Over the collective 153 site-years of their existence, these sites trained and certified 1923 forklift operators to LIFTOR performance standards. Classifying the sites by the proximal cause for their demise, we see that:

  • Four (24%) were closed by the company, for reasons unrelated to LIFTOR.

  • Four (24%) discontinued LIFTOR when new plant managers took control.

  • Four (24%) discontinued LIFTOR because existing local management failed to support it operationally.

  • Three (18%) stopped using LIFTOR when the corporate champion for the system retired.

  • Two (12%) discontinued LIFTOR to cut costs from local operating budgets.

Corporate innovations of all sorts often fail to endure past 3-5 years after implementation. They never become institutionalized as intrinsic aspects of the corporate culture (Trompenaars and Hampden-Turner, 1997) but remain in the “flavor of the month” mindset of the company’s middle managers. LIFTOR had notable successes, making converts among corporate champions, forklift operators, and front-line managers. But there were a number of aspects of the implementations that left it vulnerable to termination. Among them:

  • 1.

    Site managers making false comparisons between typical classroom-based “forklift safety training” and the LIFTOR performance system.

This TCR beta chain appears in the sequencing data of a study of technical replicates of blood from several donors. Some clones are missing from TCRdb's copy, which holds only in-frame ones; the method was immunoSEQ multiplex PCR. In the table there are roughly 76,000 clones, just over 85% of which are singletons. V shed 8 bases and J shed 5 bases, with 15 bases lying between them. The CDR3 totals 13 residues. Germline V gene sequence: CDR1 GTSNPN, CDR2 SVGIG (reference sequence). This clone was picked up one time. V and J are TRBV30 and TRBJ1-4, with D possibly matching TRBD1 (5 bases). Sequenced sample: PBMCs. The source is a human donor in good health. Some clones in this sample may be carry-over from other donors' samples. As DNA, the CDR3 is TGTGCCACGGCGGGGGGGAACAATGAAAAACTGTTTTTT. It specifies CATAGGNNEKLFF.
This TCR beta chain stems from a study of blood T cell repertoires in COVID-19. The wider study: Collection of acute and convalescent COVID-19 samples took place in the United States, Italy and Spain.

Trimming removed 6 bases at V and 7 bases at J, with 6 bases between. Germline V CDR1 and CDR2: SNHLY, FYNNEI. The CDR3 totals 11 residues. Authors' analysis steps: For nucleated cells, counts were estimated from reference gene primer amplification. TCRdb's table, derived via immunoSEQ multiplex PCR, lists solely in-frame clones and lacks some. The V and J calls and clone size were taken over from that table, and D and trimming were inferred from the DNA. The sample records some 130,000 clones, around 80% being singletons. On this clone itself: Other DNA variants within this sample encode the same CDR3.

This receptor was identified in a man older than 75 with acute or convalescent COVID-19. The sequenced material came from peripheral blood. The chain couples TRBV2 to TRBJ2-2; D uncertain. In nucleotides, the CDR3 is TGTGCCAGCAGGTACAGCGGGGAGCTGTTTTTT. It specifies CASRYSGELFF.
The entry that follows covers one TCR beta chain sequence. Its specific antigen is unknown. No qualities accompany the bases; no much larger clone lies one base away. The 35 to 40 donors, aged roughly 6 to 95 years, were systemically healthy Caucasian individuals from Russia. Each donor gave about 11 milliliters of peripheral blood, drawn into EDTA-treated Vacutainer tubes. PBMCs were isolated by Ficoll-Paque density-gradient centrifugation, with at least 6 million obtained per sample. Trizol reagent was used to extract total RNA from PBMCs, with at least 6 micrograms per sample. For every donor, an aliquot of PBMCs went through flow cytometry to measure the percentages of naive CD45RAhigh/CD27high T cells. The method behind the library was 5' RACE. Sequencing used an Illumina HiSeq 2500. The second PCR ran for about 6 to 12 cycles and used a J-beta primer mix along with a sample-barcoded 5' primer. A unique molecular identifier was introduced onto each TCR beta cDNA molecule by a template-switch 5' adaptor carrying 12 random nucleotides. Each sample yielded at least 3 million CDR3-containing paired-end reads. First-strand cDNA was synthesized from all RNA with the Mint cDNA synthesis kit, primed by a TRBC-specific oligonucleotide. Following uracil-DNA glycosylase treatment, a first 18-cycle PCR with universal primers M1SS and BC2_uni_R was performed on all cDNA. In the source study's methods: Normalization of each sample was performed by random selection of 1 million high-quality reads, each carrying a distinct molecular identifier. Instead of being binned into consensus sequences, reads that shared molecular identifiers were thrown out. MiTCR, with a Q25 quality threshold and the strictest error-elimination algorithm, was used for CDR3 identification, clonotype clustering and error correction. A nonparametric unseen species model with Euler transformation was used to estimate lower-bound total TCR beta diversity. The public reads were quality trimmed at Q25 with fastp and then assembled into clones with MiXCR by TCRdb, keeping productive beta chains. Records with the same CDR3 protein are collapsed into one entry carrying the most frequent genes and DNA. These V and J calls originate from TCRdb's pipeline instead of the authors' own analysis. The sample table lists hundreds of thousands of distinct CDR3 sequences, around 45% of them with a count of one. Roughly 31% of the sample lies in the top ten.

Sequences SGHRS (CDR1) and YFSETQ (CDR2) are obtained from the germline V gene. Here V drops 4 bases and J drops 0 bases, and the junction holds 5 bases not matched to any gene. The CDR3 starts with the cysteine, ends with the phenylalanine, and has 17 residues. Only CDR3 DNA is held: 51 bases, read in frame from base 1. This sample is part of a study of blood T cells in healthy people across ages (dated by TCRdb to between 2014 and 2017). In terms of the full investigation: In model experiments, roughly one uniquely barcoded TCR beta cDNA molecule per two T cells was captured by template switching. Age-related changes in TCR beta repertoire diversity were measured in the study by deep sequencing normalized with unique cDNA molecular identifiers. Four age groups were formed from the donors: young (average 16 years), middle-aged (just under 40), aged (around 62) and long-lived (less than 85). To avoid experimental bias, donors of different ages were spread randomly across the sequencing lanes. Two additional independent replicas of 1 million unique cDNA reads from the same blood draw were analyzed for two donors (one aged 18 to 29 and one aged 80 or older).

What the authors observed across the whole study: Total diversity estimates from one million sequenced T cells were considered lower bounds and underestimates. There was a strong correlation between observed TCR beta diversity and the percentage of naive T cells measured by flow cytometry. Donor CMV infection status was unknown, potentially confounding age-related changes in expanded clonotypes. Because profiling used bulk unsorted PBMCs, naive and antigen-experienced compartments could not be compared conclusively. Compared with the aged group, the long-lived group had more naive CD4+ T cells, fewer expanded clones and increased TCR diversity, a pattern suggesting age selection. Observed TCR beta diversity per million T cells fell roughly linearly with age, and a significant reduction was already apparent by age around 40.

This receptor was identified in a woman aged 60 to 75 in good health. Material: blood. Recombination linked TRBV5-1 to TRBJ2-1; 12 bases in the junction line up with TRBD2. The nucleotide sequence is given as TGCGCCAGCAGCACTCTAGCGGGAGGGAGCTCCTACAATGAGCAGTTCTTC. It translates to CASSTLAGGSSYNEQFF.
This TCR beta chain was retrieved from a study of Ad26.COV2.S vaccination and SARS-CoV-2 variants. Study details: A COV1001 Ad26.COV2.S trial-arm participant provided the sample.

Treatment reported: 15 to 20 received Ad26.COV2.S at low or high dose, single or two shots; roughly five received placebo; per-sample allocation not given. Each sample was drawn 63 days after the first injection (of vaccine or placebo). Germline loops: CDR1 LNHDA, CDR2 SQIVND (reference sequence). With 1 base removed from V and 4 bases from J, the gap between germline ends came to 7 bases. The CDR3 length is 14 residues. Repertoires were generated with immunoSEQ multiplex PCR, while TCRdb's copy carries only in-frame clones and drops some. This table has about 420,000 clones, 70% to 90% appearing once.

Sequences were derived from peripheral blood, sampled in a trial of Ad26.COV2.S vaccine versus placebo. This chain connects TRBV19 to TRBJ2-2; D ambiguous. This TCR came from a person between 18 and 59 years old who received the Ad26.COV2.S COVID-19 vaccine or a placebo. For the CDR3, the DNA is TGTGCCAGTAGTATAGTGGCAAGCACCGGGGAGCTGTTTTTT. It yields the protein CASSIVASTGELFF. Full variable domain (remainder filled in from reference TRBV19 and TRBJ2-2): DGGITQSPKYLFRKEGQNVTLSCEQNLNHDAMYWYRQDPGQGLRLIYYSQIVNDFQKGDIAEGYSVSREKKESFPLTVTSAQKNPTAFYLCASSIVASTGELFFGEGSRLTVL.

• 2.

    Managers believing “safe operation” and “rapid operation” to be opposing goals.

  • 3.

    Reliance on a champion for year-after-year funding and endorsement.

  • 4.

    Proponents failing to cost-justify the LIFTOR Performance System annually.

  • 5.

    Local managers ignoring LIFTOR Performance System Policies.

  • 6.

    Continued reliance on “outside consultants” to maintain certification of operators

Each of these deserves a detailed explanation.

Key Terms in this Chapter

Influences: Any condition, antecedent, or event that is both recognized by an operator and causes him/her to act in a particular way.

Accomplishment: A thing of value to another person using it to perform their job. Operators produce accomplishments and use them to signal or “influence” the behavior of others.

Front-End Analysis: A method to determine the gap and cause of performance problems in behavior before interventions are selected or implemented; a method to uncover the underlying causes of poor performance.

Systems Theory: Theory that holds that systems in nature are holistic, interconnected and interdependent. If a change occurs in one part of a system, other parts of the system are affected as well.

Organization Objectives: High-level accomplishments that can describe the organization's purpose in service to its customers. Can also be used to describe the accomplishments of departments, or other work groups with a common purpose.

OSHA: Occupational Safety and Health Administration agency in the United States that serves as the main federal agency responsible for the enforcement of safety and health legislation.

Behavior: Any action that can be seen or measured in some other way.